Delicious World of Chefette Spicy

formerly Ladles and High Heels


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Appa’s Sweet Potato Chips

One of the things I miss the most about Appa is his crispy, salty-sweet sweet potato chips. Amongst other things, of course. There have been countless Sundays (his only off day) we used to find him standing over a pot of hot oil and wielding a mandoline in one hand and a chunk of sweet potato, also called VaLLikizhangu in Tamiil, in the process of making the crispiest chips in the world! It used to be raw plantain sometimes but no matter which vegetable, his chips had a huge fan following at home and outside, for I remember fighting over a bag of these yummies with my friends at college once.
sweet potato chipsBut then, I never bothered asking him how he managed to it so delicious, so perfect every time. Or I probably knew the reason already- culinary trance. Although I some how feel he would have disown that term with horror if I had mentioned it to him, I kinda get the feeling that it was exactly that. So when I wanted to make it at home three years ago, I asked my mother for the recipe and she thought I had gone crazy. It was the easiest thing to make: grate the sweet potatoes, heat the oil, fry them and add salt to the container you put the chips it, close the lid and shake the box until dizzy.

I followed the recipe. And I failed. I also had to give up making it because back then, we used to live in a super-tiny apartment and the fire alarm there could weirdly sense when I was about to fry. I swear it would go off the minute I start heating up the pot of oil. But things have changed since then. I have a better command over the kitchen now, have since disowned my grater and finally and most importantly, we live in a better apartment with tall ceilings and better ventilation now. So a week ago, I decided that it was time to put Appa’s recipe to test again.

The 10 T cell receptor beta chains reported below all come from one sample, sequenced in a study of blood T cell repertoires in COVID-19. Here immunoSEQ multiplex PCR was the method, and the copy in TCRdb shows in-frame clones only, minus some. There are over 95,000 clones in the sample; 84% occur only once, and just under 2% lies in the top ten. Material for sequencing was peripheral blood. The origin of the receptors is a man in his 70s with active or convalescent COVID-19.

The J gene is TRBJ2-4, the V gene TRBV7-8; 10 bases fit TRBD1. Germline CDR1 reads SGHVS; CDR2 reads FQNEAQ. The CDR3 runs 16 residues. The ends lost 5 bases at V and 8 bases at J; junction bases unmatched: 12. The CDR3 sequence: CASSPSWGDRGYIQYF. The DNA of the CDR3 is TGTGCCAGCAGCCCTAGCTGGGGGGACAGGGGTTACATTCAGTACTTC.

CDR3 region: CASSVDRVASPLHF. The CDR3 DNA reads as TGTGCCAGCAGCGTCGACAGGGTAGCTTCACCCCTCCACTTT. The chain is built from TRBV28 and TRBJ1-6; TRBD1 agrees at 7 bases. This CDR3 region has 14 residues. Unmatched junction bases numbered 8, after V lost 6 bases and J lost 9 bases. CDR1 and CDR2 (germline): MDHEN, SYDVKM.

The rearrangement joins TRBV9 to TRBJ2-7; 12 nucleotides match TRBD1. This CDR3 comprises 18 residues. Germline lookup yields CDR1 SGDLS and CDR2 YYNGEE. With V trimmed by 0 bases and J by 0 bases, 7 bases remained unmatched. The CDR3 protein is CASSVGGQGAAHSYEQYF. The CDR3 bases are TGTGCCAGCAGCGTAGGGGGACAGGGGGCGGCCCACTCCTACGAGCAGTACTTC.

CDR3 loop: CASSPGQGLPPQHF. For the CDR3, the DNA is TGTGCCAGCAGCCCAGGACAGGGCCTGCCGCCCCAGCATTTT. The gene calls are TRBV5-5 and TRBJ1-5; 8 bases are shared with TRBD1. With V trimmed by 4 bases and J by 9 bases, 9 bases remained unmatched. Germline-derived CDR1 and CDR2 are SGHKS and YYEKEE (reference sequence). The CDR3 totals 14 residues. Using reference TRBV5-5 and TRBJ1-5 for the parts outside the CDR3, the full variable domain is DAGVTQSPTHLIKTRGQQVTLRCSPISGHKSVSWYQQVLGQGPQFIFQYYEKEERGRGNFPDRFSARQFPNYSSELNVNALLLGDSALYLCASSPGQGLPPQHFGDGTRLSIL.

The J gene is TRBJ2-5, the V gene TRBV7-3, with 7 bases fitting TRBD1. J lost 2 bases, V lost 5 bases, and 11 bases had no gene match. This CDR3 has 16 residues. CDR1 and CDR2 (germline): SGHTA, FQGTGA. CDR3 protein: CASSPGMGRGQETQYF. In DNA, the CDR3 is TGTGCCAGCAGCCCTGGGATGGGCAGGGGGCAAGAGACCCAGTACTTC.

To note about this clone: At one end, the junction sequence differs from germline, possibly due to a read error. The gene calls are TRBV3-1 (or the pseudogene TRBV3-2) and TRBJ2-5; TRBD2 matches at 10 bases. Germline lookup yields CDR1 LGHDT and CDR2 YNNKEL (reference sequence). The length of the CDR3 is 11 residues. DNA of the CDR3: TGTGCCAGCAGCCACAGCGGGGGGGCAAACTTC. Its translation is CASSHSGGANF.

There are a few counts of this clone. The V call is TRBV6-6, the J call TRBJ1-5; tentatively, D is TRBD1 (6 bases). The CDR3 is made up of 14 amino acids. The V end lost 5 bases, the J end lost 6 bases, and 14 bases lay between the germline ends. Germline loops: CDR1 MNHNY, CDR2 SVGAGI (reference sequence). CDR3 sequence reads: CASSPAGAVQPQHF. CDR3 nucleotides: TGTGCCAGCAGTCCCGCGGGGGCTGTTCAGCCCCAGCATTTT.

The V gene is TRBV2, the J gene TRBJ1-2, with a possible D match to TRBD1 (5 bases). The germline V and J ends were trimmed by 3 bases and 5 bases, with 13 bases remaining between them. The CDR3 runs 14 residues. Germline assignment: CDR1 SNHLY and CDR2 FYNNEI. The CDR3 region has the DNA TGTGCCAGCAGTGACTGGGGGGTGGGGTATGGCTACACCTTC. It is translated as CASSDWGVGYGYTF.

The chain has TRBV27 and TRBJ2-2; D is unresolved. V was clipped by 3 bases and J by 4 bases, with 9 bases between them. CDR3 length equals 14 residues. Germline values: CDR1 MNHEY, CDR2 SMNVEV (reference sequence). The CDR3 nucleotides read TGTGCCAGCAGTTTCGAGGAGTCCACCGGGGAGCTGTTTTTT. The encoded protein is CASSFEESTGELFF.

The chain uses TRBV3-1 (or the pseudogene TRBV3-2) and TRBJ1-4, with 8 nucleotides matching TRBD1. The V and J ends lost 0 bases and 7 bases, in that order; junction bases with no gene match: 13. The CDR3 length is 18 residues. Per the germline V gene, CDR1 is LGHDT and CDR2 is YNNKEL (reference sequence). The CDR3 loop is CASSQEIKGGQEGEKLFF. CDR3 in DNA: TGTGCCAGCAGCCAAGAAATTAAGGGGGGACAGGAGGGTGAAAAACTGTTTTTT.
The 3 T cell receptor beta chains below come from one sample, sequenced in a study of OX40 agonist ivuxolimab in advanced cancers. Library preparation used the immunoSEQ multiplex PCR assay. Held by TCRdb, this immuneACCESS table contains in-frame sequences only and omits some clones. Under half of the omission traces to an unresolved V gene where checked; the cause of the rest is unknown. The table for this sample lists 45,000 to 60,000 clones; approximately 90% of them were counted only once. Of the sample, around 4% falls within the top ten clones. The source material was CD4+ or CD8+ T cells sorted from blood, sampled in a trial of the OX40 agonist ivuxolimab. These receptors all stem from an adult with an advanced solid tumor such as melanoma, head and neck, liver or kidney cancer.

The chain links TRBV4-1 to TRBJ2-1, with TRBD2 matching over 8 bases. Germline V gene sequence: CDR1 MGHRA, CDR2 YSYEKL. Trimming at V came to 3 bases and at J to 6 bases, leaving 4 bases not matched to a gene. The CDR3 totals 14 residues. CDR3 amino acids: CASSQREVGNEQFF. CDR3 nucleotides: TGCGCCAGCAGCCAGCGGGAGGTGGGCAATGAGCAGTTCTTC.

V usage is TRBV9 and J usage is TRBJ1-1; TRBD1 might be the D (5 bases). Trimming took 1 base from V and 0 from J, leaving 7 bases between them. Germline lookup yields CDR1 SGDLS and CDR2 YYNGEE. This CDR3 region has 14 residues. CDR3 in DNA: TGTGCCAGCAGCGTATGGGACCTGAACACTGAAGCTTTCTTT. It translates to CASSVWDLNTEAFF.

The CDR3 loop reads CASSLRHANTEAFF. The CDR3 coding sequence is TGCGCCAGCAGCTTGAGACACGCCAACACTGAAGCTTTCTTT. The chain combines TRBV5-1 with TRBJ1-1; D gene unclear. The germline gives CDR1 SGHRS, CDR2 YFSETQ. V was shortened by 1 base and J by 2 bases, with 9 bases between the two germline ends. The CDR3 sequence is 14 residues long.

I was not disappointed this time! I ended up with the crispiest bowl of perfectly browned chips. How did I do it? I ditched the mandoline and “hand-crafted” my chips. Yes, I used a knife (and felt secretly pleased at my gradually acquired knife skills). Moreover, I practiced the art of keeping my hands to myself and resisted adjusting the temperature every time I felt like it. It was at the medium mark all through (after heating it up at high, of course!). And finally, at the fear of breaking my precious chips while mixing in the salt, I sprinkled some as soon as they got out of the oil pot. I have seen people doing this on television. It was bound to be a sensible thing to do, and it was.

I ended up missing Appa extra lot, of course. But I wagged a chip up at heaven as we sat eating our lunch. I am sure he was pretty proud of the chip maker in me!

 

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Best Indo-Chinese Ever!

Oh yes, there really is a cuisine called Indo-Chinese and it is big in India. No, I am not making it up. Being neighbors and all that, Indian and Chinese cuisines share a similar spice palate and a lot of Chinese dishes have been Indianized and cooked all over the country. Every multi-cuisine restaurant worth its salt has a column in its menu solely dedicated to Indo-Chinese food. Beauties like Gobi (Cauliflower) Manchurian, Schezwan Chicken, Egg Fried Rice and Spring Rolls are a few gems from the Indo-Chinese trove. We love it at home because the cuisine offers a lot of vegetarian options.